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Flynn's 12-year reign as Wrexham manager ends

BRIAN FLYNN promised to stay in football last night after his 12-year reign as Wrexham manager was brought to an end.

BRIAN FLYNN promised to stay in football last night after his 12-year reign as Wrexham manager was brought to an end.

Flynn's claim to be the third longest-serving league manager after Crewe's Dario Gradi and Sir Alex Ferguson at Manchester United was ended when he left the club by mutual consent yesterday afternoon.

With the club stuck in the second division relegation zone after Friday's 5-0 hammering at Tranmere, Flynn and assistant Kevin Reeves - who announced last week that they would be leaving at the end of the season - felt they had taken Wrexham as far as possible.

"We are sad to be leaving because we have made many friends here," said Flynn.

"We have had some fantastic times and we have got memories that will stay with us all our lives.

"Hopefully we have left something behind that someone else will improve upon.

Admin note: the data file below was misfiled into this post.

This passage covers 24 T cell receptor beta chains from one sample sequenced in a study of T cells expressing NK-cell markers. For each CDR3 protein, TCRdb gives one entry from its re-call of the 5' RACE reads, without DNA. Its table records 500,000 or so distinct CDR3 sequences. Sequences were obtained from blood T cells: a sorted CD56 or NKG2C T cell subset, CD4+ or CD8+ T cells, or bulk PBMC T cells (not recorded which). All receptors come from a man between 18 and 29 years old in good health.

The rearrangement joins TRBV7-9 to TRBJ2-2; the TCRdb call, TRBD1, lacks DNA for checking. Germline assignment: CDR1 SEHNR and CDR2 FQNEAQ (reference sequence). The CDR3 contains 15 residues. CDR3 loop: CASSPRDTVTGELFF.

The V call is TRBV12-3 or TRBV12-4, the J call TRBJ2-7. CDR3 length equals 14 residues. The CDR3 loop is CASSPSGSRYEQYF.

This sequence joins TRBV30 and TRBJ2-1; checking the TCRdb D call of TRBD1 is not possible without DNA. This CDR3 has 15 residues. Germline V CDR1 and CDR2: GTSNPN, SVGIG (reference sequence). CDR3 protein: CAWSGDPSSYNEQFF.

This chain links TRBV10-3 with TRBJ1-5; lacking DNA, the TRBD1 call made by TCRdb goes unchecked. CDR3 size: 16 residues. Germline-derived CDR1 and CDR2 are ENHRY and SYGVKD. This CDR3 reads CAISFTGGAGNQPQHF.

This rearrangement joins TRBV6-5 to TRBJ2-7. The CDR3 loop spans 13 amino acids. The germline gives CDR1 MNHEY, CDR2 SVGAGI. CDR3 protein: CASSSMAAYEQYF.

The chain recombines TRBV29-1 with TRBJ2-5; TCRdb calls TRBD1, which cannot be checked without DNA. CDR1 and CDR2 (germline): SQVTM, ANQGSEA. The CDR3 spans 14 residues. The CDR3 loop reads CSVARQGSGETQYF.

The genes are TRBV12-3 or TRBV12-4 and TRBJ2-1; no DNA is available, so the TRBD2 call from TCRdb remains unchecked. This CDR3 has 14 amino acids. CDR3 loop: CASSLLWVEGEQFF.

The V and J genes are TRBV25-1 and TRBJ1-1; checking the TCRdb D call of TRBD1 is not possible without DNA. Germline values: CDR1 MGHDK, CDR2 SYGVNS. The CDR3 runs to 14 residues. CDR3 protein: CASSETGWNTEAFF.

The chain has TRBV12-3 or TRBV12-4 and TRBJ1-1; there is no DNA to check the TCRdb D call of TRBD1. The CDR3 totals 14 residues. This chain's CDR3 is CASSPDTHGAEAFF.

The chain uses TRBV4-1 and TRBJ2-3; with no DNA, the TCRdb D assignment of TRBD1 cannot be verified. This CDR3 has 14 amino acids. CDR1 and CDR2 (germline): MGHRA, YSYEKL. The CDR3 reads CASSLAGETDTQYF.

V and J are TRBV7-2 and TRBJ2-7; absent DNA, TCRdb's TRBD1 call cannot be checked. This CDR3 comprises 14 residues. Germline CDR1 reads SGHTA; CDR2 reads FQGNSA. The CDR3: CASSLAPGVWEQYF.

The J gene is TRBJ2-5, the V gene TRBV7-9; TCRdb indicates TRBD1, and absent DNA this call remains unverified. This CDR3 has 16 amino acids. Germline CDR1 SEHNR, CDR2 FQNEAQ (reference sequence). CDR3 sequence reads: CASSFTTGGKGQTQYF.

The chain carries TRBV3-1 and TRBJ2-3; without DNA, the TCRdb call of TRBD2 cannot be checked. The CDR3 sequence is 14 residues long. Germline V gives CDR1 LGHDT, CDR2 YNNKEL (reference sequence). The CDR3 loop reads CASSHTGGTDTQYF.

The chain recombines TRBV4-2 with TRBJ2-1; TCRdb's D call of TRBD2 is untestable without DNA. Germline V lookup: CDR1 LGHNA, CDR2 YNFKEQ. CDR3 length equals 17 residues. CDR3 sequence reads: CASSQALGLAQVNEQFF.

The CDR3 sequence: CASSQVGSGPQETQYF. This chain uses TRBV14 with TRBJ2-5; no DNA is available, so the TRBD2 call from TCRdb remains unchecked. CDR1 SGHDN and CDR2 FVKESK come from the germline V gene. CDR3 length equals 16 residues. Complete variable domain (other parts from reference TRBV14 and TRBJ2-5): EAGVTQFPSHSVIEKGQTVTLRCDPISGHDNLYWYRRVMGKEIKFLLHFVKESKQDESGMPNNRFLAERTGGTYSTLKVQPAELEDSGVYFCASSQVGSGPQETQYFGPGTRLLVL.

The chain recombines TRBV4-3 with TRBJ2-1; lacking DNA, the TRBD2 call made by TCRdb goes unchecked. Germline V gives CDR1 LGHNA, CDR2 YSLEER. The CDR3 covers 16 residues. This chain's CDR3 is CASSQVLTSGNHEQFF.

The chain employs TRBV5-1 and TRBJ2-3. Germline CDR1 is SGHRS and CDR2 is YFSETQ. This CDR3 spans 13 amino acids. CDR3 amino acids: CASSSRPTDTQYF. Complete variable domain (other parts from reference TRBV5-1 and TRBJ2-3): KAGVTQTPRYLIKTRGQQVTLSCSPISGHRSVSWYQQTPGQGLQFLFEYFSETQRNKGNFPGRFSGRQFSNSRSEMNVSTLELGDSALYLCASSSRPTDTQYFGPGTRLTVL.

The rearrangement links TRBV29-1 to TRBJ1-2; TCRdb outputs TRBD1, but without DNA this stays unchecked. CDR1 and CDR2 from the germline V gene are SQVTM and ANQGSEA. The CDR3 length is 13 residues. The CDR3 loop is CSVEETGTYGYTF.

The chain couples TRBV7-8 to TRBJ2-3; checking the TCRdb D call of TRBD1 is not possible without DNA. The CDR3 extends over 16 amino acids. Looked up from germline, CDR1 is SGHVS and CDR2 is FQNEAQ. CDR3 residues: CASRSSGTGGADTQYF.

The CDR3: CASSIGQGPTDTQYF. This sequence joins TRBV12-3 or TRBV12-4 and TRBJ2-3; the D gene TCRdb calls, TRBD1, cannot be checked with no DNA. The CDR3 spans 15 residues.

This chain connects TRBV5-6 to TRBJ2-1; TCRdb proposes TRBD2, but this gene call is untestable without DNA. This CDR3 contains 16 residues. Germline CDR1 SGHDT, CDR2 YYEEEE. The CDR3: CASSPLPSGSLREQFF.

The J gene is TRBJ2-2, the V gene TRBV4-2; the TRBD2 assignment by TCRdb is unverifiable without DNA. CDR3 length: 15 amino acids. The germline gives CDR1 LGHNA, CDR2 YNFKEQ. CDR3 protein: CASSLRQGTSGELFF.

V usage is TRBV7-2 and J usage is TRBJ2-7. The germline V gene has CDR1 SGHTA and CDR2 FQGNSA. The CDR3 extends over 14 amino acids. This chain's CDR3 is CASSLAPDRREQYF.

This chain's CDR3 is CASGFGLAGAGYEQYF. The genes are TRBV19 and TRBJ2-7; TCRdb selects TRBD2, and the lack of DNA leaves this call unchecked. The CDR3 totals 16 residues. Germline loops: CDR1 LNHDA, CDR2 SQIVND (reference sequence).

"We have tried to be as professional as we can but it is a sad day for us both. We have just wanted to leave in the correct manner and wish the club well for the future."

Flynn succeeded Dixie McNeil in November 1989 and re-built morale at the club after it had finished bottom of the old Fourth Division in a season when relegation to the Conference was not in operation.

Having created one of the greatest FA Cup shocks of all-time by beating league champions Arsenal in January 1992, Wrexham won promotion at the end of the 1992-93 season.

On modest resources, Flynn turned Wrexham into an attractive Second Division outfit that punched above its weight in the top half of the league.

The club narrowly missed out on the play-offs several times and, in 1997, Wrexham reached the quarter-finals of the FA Cup, losing to Second Division rivals Chesterfield.

Still, Wrexham continued to carry the tag of cup giant-killers and Middlesbrough were added to the Premiership scalps of Arsenal, West Ham and Ipswich in December 1999.

But unrest in the boardroom and the departure of key players this summer left Flynn with little to work with.

Despite a pre-season testimonial against Manchester United that rewarded the endeavour of Flynn and Reeves, the writing was on the wall.

Shrewsbury manager Kevin Ratcliffe, the former Wales captain, is the early favourite to succeed Flynn with the bookmakers.

But Ian Rush, Terry Yorath, Neville Southall, Jan Molby, Barry Horne, Graham Barrow and John Aldridge all remain highly fancied.


David Holmes
Chief News Reporter
David Norbury
Mike Fuller
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